JONO: The Chilling Adventures of Sabrina on Netflix. After reading the comics and being a fan of the original Sabrina the Teenage Witch movie (1996) and series (1996–2003), I’m eager to start watching this and see how the producers of Riverdale handle a more mature interpretation.
JAMES: I still haven’t seen Black Panther!
CHARING: I really wanted to watch HBO’s Barry, as I’m a huge fan of Bill Hader and the art of acting, but I haven’t had the time to catch up. Creed II, also.
9. What was the biggest disappointment of the year?
DAN: I shouldn’t have got my hopes up considering the poor trailers, but I was disappointed a talented writer and director like Shane Black couldn’t turn The Predator into something smart, funny, cool, tense, and exciting. It was a big waste of everyone’s time and energy. But there were many underwhelming films that should’ve been better this year: Duncan Jones’s sci-fi folly Mute and The Cloverfield Paradox getting dumped on Netflix, then lukewarm blockbusters like Jurassic World: Fallen Kingdom and Solo: A Star Wars Story. Even the new Doctor Who mostly failed for me, sadly.
TOM: That’s difficult, but probably Annihilation. I did not like it at all.
AMELIA: Ocean’s Eight. Some of the best actresses around came together for a shallow film with no plot, flat characterisations, and a terrible heist. It was only saved by Cate Blanchett as the coolest character of 2018, and Anne Hathaway clearly having fun as a caricature of Hollywood starlets.
MARK: Hands down, the final season of House of Cards. We’re used to Frank Underwood breaking the fourth wall, letting us in on his inner thoughts, knowing he desperately wanted to rise above his southern white trash origins, so we forgave him the occasional murder. In the final season, however, it seemed everyone could break the fourth wall and bombard us with snide remarks about everyone else.
JONO: Solo: A Star Wars Story. The Star Wars franchise holds a special place in my heart. It’s what got me into movies as a child and how I bonded with my older siblings. In the Original Trilogy, Han Solo is a great character because we know nothing about him and he’s surrounded by mystery. Solo completely changed that. The infamous Kessel Run was disappointing and not what I expected, and there was very little character development between Han (Alden Ehrenreich) and Lando (Donald Glover). It wasn’t the worst movie of the year, however, but I set my expectations a little high for this one.
JAMES: Safe. This Netflix/Canal+ co-production, from acclaimed thriller writer Harlan Coben and with a stellar cast including Michael C. Hall and Amanda Abbington, should’ve been a standout drama for 2018. Instead, it’s sparse on memorable or original thrills and never lived up to its concept of the dangers lurking behind gated communities.
CHARING: Is there anyone who’s not going to say Bohemian Rhapsody?
JOEY: The new Halloween, while certainly fun in places, was nowhere near the return to form that I was hoping and praying for. The epitome of a mediocre horror movie, which is too bad really because it had so much hype riding behind it.
10. What was your most unexpected film or TV highlight?
DAN: Goliath on Amazon Prime. It didn’t begin in 2018, but season 2 aired this year and I binge-watched both of them together. It’s not the best legal drama ever made (that’s The Good Wife), but my expectations were low because of Amazon’s reputation compared to Netflix… but I found it to be highly entertaining pulp nonsense with a terrific performance from Billy Bob Thornton.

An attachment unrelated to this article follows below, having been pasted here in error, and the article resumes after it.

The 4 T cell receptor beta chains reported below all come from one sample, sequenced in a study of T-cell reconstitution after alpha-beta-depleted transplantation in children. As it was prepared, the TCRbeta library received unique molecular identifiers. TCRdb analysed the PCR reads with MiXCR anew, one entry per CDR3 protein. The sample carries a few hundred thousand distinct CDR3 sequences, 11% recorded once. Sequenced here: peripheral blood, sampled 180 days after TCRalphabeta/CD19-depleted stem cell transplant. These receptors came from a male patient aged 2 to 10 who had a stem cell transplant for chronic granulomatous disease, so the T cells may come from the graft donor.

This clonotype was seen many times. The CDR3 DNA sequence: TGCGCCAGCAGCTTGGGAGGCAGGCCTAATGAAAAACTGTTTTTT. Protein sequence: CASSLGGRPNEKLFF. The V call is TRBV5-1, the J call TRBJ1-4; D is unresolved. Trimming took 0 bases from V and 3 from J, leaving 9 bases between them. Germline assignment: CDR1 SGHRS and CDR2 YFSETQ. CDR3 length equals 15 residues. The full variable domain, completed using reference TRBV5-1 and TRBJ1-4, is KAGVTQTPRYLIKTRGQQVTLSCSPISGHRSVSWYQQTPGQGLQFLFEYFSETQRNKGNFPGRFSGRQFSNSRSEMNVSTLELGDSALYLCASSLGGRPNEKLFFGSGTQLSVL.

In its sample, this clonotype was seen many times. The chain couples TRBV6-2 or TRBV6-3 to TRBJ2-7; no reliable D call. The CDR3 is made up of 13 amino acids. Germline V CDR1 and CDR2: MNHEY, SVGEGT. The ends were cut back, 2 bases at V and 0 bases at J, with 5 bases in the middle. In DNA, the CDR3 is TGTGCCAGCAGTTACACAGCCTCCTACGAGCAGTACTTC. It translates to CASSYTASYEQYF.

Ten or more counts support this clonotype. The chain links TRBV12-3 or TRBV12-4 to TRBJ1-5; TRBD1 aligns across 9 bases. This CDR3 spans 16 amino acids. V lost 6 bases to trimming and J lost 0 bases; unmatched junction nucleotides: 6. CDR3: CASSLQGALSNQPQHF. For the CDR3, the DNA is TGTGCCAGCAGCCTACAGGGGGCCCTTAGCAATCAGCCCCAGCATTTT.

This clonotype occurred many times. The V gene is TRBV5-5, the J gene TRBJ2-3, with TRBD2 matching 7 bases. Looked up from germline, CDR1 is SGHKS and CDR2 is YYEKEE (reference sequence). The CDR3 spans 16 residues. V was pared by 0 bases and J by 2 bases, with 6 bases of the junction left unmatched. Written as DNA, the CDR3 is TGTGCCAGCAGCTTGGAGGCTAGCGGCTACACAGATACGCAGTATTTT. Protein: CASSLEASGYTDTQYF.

TOM: A Very English Scandal, as I was really blown away by how good it was. And the story was told in only three hours!
AMELIA: The horrors of 2018 were an unexpected highlight for me, speaking as a non-horror fan. It started with A Quiet Place and Hereditary (both offering smart layered horror enhanced by top-class performances), then carried into the small-screen with Netflix’s The Haunting of Hill House. For once, horror was less about jump scares and violence, and the more relatable concerns of grief and family tragedy.
REMY: Lost in Space on Netflix. I wasn’t convinced by the first episode but was interested enough to keep watching, and soon warmed to the show as more humour crept in and there was some good dialogue. The cool robot was the real star of the show, reminiscent of the hooded spider-beast-mutant Smith from the 1998 movie crossed with Vlad’s armour in Bram Stoker’s Dracula (hey, both were Gary Oldman!) As the Robinson family start to get past their initial resentments and bickering, we start to see how being marooned together may bring them closer together. There was enough happening for younger viewers and a strong enough story to hold adult attention. I’ll be watching more.
MARK: 2018’s most unexpected moment happened off-screen. Opening night of Black Panther got a thunderous standing ovation from nearly everyone in the auditorium. Coogler’s better-than-average movie hit a target audience I’d imagined, but seriously underestimated. Tens of millions of fans desperate for a black superhero.
JAMES: Matt Palmer’s movie Calibre came out of nowhere with little fanfare on Netflix, and was one of the best thrillers in years.
CHARING: I never thought I’d enjoy watching Emma Stone and Jonah Hill play an ’80s couple trying to rescue a lemur in Netflix’s Maniac, so…yeah.
KIM: Sky1’s A Discovery of Witches because everyone was so good looking and there were luscious Oxford locations, together with vampires, witches, and demons—oh, my! It had a fantastic ‘Hammer Horror meets Brideshead Revisited‘ vibe.
JOEY: Mission: Impossible—Fallout being not only good but really good came as a huge surprise to me. Great action movies were few and far between in 2018 and I’ve never enjoyed any of the Mission: Impossible films before, so it was all the more shocking that this stood out as one of my favourites of the year.